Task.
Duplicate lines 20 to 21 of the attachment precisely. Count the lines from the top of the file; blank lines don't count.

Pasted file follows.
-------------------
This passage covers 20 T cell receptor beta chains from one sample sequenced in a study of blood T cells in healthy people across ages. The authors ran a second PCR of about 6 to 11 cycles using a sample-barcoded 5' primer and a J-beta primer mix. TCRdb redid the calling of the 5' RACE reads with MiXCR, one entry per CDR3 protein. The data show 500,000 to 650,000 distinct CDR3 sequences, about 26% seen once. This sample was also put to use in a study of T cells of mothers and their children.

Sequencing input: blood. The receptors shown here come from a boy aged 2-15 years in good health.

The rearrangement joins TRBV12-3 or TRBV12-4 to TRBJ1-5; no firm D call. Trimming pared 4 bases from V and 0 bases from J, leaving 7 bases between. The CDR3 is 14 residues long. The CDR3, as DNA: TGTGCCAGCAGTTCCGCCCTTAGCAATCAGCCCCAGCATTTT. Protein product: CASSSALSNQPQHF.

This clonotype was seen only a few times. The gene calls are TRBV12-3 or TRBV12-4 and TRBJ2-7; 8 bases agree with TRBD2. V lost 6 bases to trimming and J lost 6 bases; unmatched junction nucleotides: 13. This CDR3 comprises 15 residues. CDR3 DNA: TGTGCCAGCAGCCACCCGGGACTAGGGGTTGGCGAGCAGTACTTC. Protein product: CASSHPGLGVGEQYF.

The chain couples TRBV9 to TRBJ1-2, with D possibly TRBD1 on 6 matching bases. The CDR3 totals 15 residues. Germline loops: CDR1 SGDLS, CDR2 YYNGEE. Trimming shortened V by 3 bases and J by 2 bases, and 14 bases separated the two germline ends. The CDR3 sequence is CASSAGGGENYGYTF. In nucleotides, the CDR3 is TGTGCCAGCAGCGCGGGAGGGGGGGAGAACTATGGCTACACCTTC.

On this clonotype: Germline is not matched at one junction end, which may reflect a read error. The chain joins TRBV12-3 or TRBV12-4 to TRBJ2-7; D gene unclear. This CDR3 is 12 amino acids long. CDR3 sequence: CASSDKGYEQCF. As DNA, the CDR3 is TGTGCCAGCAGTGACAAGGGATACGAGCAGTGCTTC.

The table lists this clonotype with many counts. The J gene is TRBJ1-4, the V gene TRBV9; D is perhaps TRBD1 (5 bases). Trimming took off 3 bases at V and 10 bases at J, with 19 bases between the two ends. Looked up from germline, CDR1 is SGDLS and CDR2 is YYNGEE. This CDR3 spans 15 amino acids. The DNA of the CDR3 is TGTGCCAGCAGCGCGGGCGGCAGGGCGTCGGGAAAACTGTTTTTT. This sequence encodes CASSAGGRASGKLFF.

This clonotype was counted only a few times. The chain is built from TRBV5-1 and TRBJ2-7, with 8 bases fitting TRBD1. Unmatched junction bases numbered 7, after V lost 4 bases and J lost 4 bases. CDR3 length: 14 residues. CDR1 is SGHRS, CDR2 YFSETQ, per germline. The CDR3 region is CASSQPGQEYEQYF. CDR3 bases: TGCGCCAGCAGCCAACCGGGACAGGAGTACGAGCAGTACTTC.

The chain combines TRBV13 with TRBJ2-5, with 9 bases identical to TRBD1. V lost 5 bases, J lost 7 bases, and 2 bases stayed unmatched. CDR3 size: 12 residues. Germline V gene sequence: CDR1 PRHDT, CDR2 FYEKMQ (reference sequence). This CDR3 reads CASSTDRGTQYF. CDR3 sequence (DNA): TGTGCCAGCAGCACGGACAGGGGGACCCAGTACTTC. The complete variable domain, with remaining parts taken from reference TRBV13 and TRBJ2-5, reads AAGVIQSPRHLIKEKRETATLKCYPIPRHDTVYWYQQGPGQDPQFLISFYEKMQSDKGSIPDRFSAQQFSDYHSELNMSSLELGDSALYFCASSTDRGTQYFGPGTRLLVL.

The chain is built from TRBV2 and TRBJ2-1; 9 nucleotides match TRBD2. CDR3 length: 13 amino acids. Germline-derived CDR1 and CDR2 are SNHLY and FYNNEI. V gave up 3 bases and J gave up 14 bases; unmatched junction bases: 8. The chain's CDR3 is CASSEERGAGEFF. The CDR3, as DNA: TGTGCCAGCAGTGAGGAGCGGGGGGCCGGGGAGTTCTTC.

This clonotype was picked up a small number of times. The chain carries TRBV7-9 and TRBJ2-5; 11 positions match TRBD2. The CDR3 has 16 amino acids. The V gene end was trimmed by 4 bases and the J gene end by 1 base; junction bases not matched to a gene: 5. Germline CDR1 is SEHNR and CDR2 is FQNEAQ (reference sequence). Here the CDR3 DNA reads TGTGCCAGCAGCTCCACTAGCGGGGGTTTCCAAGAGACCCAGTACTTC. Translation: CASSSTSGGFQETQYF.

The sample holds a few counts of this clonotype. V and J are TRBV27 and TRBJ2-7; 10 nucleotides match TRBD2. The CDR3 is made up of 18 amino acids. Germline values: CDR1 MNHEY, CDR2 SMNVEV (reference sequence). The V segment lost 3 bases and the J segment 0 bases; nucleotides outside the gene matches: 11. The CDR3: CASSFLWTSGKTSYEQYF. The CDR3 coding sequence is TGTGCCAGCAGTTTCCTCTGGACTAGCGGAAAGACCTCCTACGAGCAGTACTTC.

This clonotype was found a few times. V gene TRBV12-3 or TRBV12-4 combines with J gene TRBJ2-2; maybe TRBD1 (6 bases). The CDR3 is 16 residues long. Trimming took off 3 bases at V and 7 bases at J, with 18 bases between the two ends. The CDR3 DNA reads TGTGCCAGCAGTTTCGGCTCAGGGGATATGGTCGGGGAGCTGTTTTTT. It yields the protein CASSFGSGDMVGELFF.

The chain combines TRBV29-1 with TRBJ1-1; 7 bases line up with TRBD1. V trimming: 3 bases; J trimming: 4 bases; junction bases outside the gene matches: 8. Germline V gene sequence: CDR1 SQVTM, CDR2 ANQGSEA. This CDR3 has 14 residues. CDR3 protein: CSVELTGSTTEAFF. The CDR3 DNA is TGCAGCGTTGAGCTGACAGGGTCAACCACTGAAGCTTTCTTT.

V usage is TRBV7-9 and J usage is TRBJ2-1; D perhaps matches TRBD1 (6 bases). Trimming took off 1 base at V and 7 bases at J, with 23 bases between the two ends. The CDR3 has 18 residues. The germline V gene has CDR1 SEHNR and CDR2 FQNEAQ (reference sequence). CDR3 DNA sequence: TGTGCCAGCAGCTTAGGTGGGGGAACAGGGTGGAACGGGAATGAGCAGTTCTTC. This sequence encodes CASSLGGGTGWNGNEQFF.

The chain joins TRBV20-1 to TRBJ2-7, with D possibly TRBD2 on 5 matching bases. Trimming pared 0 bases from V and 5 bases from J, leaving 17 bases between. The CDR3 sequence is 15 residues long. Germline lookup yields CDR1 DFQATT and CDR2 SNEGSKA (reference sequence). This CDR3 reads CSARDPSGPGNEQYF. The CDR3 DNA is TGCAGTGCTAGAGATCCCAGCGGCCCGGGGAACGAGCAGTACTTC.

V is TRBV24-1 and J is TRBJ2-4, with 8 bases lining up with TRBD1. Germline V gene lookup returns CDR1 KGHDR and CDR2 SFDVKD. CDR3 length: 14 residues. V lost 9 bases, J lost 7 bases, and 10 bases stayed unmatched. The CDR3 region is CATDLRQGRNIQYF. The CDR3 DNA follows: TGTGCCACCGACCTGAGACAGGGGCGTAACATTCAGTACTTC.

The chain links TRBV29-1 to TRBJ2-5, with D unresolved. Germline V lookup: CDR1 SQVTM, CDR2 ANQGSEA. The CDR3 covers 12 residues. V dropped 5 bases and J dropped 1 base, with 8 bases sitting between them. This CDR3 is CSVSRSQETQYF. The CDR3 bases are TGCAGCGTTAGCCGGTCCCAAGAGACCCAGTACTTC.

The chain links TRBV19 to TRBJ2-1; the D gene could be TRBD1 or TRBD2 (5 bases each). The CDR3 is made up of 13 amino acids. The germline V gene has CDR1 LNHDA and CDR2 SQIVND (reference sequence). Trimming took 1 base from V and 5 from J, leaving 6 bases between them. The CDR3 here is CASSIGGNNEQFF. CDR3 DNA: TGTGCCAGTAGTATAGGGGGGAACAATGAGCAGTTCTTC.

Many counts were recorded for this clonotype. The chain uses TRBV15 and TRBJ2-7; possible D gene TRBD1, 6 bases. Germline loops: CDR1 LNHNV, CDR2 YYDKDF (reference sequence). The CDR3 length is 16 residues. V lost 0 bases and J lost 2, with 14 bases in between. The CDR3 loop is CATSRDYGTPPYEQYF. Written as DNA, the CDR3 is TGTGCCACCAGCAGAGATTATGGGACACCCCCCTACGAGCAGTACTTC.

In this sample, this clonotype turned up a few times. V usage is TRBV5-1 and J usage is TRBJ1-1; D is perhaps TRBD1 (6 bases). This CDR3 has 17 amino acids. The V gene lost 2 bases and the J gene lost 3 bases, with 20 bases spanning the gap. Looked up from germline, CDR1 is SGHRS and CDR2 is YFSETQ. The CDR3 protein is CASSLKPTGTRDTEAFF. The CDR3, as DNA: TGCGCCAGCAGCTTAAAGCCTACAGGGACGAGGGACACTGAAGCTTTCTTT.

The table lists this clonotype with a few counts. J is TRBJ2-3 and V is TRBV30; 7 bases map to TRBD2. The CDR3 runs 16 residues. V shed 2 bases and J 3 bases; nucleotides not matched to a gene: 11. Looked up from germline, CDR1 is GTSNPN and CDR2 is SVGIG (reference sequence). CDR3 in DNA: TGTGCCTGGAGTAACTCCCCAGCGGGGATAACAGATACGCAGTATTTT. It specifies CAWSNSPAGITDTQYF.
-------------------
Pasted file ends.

Many counts were recorded for this clonotype. The chain uses TRBV15 and TRBJ2-7; possible D gene TRBD1, 6 bases. Germline loops: CDR1 LNHNV, CDR2 YYDKDF (reference sequence). The CDR3 length is 16 residues. V lost 0 bases and J lost 2, with 14 bases in between. The CDR3 loop is CATSRDYGTPPYEQYF. Written as DNA, the CDR3 is TGTGCCACCAGCAGAGATTATGGGACACCCCCCTACGAGCAGTACTTC.

In this sample, this clonotype turned up a few times. V usage is TRBV5-1 and J usage is TRBJ1-1; D is perhaps TRBD1 (6 bases). This CDR3 has 17 amino acids. The V gene lost 2 bases and the J gene lost 3 bases, with 20 bases spanning the gap. Looked up from germline, CDR1 is SGHRS and CDR2 is YFSETQ. The CDR3 protein is CASSLKPTGTRDTEAFF. The CDR3, as DNA: TGCGCCAGCAGCTTAAAGCCTACAGGGACGAGGGACACTGAAGCTTTCTTT.